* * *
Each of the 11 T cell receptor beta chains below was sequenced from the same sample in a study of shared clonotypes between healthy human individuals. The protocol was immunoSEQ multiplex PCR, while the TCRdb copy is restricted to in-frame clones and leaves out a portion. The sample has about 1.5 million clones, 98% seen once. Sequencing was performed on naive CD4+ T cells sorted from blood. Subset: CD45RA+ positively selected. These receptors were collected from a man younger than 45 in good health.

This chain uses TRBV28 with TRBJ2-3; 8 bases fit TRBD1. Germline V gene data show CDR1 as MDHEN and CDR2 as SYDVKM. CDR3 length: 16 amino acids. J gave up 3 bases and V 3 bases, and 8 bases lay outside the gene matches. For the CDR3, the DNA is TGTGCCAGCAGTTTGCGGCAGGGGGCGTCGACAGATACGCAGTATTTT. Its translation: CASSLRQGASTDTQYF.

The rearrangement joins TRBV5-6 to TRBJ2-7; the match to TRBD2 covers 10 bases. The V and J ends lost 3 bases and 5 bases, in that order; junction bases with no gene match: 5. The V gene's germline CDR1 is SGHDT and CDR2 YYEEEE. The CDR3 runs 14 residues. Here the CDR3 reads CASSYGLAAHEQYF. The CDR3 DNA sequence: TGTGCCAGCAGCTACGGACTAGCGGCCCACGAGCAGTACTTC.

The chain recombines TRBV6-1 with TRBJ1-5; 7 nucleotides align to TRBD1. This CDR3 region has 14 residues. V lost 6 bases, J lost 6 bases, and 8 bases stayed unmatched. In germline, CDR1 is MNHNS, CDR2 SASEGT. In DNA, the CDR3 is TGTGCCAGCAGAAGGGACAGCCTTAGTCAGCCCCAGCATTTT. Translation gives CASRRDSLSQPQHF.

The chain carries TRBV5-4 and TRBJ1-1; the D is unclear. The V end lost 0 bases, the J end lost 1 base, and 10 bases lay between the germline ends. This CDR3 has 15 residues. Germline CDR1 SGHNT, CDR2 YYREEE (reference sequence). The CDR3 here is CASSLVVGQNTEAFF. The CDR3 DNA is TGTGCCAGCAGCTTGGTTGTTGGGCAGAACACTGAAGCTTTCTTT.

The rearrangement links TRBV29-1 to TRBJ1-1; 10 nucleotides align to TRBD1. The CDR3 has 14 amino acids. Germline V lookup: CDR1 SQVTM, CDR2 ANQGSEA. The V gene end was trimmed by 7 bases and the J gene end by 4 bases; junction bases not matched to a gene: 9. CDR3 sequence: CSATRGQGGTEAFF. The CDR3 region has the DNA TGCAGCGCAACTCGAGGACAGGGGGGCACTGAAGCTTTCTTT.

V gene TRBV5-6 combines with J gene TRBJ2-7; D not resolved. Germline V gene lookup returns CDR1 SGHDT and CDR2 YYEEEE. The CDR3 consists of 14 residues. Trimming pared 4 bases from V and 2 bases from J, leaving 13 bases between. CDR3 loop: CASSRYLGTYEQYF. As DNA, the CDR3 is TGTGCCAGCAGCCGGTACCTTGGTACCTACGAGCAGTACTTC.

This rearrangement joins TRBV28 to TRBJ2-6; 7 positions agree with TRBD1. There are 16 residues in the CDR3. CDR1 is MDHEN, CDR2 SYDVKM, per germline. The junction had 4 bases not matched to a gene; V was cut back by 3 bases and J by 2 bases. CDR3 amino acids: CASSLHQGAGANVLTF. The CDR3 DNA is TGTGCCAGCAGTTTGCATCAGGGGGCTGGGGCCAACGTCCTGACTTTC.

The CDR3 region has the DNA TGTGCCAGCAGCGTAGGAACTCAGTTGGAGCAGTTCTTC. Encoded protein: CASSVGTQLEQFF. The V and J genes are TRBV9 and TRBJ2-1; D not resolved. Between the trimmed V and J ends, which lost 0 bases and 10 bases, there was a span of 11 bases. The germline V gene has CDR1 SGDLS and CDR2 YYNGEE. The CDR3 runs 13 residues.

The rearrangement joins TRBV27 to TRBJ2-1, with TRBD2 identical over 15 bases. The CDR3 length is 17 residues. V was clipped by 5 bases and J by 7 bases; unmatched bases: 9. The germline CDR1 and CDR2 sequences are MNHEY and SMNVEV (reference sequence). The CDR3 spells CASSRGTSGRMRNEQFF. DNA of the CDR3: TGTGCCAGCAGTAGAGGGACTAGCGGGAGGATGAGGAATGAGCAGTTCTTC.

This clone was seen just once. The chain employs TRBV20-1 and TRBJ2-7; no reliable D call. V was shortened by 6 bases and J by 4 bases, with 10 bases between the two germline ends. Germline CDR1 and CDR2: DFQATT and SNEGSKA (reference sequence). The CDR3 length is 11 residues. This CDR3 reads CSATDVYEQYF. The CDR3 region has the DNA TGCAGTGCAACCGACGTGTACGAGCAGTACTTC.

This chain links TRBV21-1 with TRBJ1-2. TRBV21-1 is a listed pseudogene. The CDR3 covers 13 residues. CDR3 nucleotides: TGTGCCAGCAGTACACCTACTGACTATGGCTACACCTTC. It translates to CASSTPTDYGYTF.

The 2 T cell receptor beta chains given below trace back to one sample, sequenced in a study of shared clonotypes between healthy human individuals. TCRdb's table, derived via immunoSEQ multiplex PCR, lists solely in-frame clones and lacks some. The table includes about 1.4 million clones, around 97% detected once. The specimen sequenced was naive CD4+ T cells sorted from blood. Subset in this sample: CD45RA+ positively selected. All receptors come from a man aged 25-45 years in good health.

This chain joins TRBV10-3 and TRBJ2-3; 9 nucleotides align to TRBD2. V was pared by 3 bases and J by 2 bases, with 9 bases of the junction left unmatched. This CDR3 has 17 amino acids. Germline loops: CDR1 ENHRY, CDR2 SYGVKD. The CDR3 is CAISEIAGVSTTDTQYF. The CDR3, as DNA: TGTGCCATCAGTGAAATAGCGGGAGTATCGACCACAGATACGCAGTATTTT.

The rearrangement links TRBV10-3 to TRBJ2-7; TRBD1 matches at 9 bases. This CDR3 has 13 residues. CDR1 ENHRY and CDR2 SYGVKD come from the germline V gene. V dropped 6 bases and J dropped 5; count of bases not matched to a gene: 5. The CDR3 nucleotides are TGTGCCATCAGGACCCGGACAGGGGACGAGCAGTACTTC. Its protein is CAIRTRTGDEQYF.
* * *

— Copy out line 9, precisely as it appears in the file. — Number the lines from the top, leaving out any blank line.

The CDR3 region has the DNA TGTGCCAGCAGCGTAGGAACTCAGTTGGAGCAGTTCTTC. Encoded protein: CASSVGTQLEQFF. The V and J genes are TRBV9 and TRBJ2-1; D not resolved. Between the trimmed V and J ends, which lost 0 bases and 10 bases, there was a span of 11 bases. The germline V gene has CDR1 SGDLS and CDR2 YYNGEE. The CDR3 runs 13 residues.